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Dickens’ Holiday Classic Rings in the Season at Old Whalers’ Church

Posted on 19 December 2012

Pastor Mark Phillips and Joe DeSane look over the script for “A Christmas Carol” in the chapel of the Old Whalers’ Church.

By Annette Hinkle

Though it was written more than a century and a half ago, there’s something about Charles Dickens “A Christmas Carol” that remains timeless — even in this complicated age of gun violence, economic meltdown and global conflict.

Maybe it’s the notion of revisiting lost loved ones that we find appealing. Or perhaps it’s the idea of reflecting on an earlier version of ourselves and pondering what might have been.

Or maybe it’s the ghosts

For many, the season just isn’t complete without a reading of Dickens’ classic around a roaring fire. Luckily, this Friday evening, the Old Whalers’ Church will offer a reading of “A Christmas Carol” in the chapel at 7:30 p.m. This 60-minute version is arranged as a radio play, and while there won’t be a fireplace, there will be candles to set the mood— and there may even be a sound effect or two.

Sag Harbor actor Joe DeSane is directing the reading and will be taking on the various characters along with other local actors (and non-actors). Even the Old Whalers’ Church pastor, Rev. Mark Phillips, will have a part — that of Tiny Tim.

“I always liked his role,” says Rev. Phillips. “From the start, I said I’d like to read that famous line.”

For Rev. Phillips, who likes the idea of offering the community something a little different at the church, the story of “A Christmas Carol” remains relevant today because of the parallels we can find in our own lives.

“We see a little bit of ourselves in Scrooge,” he says. “I think it’s a wonderful story of redemption. As we see Scrooge come to terms, he’s unaware of the affect his actions have on people. But by going back, he sees how our lives are connected.”

Of course, it is a familiar tale, and there have been lots of Scrooges over the years. Not long ago, DeSane saw Patrick Stewart in “A Christmas Carol” on Broadway, but says that, for him, the performance came up a little short — he was not impressed by Stewart’s actorly approach and felt as if he was sitting in an acting class.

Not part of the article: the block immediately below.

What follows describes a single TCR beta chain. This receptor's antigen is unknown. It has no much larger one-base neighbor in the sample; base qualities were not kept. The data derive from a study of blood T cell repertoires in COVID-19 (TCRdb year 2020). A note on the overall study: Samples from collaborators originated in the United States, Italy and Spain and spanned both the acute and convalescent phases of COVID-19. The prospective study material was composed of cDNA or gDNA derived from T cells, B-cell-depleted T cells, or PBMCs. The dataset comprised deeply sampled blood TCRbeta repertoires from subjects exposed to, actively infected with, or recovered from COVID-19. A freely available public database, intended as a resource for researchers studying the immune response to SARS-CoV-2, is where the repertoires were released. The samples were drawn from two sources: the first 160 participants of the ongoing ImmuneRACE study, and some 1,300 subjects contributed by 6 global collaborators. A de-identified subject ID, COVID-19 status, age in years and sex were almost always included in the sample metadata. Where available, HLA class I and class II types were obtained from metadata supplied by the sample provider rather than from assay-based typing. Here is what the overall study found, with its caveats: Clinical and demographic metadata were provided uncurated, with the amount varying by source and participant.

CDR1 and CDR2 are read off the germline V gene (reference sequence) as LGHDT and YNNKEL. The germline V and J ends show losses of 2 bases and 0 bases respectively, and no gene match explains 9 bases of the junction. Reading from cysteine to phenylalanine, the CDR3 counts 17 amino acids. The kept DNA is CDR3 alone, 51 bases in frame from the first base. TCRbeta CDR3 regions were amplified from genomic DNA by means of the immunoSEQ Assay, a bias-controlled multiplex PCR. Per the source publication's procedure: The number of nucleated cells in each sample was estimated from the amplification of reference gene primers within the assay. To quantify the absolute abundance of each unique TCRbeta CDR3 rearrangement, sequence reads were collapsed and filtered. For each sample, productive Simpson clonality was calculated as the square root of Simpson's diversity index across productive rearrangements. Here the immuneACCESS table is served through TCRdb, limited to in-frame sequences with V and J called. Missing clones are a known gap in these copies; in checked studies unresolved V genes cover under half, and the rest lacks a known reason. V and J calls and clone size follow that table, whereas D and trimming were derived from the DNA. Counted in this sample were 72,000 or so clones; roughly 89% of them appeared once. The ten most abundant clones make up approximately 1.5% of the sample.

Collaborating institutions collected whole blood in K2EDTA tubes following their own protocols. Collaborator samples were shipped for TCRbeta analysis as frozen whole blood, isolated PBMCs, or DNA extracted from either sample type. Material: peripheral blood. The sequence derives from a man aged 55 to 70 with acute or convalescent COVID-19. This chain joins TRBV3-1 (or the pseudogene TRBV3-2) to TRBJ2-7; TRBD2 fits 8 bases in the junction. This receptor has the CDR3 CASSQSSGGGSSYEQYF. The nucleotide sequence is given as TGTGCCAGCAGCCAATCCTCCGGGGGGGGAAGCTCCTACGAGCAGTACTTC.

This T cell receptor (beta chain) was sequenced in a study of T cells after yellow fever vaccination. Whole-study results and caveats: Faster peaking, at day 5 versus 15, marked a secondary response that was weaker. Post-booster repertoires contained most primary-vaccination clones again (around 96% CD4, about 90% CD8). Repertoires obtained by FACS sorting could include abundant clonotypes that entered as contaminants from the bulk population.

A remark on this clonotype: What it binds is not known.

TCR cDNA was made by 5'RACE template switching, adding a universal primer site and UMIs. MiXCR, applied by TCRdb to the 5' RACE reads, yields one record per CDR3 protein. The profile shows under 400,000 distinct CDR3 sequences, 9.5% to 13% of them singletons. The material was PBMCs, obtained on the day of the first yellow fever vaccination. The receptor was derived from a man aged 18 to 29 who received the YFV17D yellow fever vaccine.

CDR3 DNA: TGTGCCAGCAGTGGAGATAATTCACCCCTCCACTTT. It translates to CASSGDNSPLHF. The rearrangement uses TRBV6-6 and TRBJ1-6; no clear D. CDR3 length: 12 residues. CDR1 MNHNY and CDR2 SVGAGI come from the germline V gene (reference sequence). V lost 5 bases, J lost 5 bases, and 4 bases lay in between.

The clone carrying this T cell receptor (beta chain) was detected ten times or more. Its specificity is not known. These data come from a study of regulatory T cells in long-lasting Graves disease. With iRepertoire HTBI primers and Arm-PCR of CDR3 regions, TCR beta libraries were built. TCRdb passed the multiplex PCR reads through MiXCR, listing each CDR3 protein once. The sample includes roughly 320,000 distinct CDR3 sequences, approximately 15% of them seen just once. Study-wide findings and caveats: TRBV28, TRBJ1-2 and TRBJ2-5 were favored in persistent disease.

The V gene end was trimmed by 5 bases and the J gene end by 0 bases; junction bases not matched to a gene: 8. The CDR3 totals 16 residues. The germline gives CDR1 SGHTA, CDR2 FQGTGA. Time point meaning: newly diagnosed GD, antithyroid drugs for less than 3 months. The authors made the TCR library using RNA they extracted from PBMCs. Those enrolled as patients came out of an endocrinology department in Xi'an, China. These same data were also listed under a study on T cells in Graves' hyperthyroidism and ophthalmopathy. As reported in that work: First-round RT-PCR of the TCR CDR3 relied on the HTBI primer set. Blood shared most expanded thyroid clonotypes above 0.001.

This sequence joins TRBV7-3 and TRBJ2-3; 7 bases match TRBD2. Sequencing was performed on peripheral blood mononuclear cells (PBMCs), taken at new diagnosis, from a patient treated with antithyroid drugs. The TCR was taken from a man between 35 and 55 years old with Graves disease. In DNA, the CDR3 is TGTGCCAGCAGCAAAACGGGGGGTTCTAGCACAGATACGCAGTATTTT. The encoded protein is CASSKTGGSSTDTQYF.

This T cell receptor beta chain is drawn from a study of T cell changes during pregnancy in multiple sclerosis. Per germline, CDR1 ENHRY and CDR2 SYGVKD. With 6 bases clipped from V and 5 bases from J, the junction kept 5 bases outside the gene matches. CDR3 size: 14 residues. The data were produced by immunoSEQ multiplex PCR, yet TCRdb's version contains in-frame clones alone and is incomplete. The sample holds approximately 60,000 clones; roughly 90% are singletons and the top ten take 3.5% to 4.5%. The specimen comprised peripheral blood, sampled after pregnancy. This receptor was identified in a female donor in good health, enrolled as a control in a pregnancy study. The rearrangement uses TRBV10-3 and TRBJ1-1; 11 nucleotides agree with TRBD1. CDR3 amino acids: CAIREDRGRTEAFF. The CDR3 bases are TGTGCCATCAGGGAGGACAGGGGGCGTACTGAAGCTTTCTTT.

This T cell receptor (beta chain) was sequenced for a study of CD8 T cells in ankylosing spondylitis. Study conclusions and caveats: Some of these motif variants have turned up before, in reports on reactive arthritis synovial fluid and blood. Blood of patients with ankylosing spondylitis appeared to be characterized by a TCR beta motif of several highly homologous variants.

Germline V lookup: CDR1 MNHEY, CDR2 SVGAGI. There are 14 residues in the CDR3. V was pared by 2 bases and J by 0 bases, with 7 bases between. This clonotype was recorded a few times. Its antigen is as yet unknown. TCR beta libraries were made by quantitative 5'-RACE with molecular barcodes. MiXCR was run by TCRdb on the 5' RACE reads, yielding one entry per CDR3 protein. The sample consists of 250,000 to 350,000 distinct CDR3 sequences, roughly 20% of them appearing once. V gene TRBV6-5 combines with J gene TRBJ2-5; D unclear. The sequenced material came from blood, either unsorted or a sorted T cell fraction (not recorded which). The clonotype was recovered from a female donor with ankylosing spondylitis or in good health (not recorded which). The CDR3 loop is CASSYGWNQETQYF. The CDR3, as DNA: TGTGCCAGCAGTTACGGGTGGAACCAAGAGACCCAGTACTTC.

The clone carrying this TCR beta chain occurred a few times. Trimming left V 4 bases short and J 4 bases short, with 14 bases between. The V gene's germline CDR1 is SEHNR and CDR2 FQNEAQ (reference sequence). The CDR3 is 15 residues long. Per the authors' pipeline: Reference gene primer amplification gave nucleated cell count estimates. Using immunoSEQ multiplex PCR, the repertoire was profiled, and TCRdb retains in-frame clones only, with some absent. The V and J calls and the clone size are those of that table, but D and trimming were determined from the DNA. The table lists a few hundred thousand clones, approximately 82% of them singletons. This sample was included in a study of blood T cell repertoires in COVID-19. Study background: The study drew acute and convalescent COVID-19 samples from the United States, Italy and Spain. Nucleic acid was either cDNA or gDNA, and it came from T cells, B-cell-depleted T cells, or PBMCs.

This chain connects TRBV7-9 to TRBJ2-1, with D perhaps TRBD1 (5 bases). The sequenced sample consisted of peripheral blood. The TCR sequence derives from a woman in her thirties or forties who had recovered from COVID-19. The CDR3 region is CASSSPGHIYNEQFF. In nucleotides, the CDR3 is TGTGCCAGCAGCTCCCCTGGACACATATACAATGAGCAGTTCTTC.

But even though this version of the story, adapted by radio producer Anthony Palermo, is much shorter than that full production, in it DeSane found everything he was looking for.

“I felt it was very consistent with all the components of the classic. It’s 60 minutes, but it has all the moments you’d expect,” he says. “I love that it segues from a radio announcement to the narrator. You’re pulled into old 19th century London and right away feel you’re in the life of it.”

Because this is a reading and not a full production, DeSane wants to keep it spontaneous. For that reason, rehearsal has been intentionally kept to a minimum.

“A reading is a different thing. I could see it evolve into something more, but you have to resist overdoing a reading,” says DeSane. “We’ll have about eight readers and just do one run through beforehand. If you do more, it becomes over rehearsed.”

Instead of a traditional theater set up with performers on a stage, this reading will be a bit cozier, with the performers sitting in a semi circle and the audience close at hand.

“It will make it feel like the audience is sitting around an old radio hearing a play,” says DeSane. “We had the idea that the atmosphere would make it feel almost as if the cast is part of the audience.”

To keep the feel of the reading casual, DeSane intentionally cast non-actors alongside more experienced thespians.

“There’s a lot of fun to be had in the way something’s read,” says DeSane. “It’s easy to go see actors read a play with a certain expectation. But I like the idea of having some trained professional actors and some who are not. They’re already a little nervous about what it means. I keep telling them just come as you are. I think that’ll be part of what makes it accessible.”

Despite the laid-back forum of the reading, DeSane and Rev. Phillips are envisioning some supplemental sound effects like bells and music to help the audience recreate Victorian era London in their minds.

Perhaps they will even muster up some chains for the Ghost of Marley.

And though there’s no charge for the reading, a freewill offering will be taken to benefit the Community House Fund at Old Whalers’ (because it’s for a good cause, hopefully there will be no miserly Scrooges in the audience). DeSane notes the bigger gift, however, will likely be what audience members take away from the reading.

“This is a nice way to pull people into something different and to offer a bigger spiritual message through performing,” says DeSane. “This is great – it’s not religion heavy in any one direction. It’s a nice thing, especially for people struggling with their belief system. This can be for any religion and walk of life.”

“And maybe a couple good spirits will show up,” adds Rev. Phillips.

The Old Whalers’ Church reading of “A Christmas Carol” is Friday, December 21, 2012 at 7:30 p.m. in the chapel. The church is at 44 Union Street in Sag Harbor.

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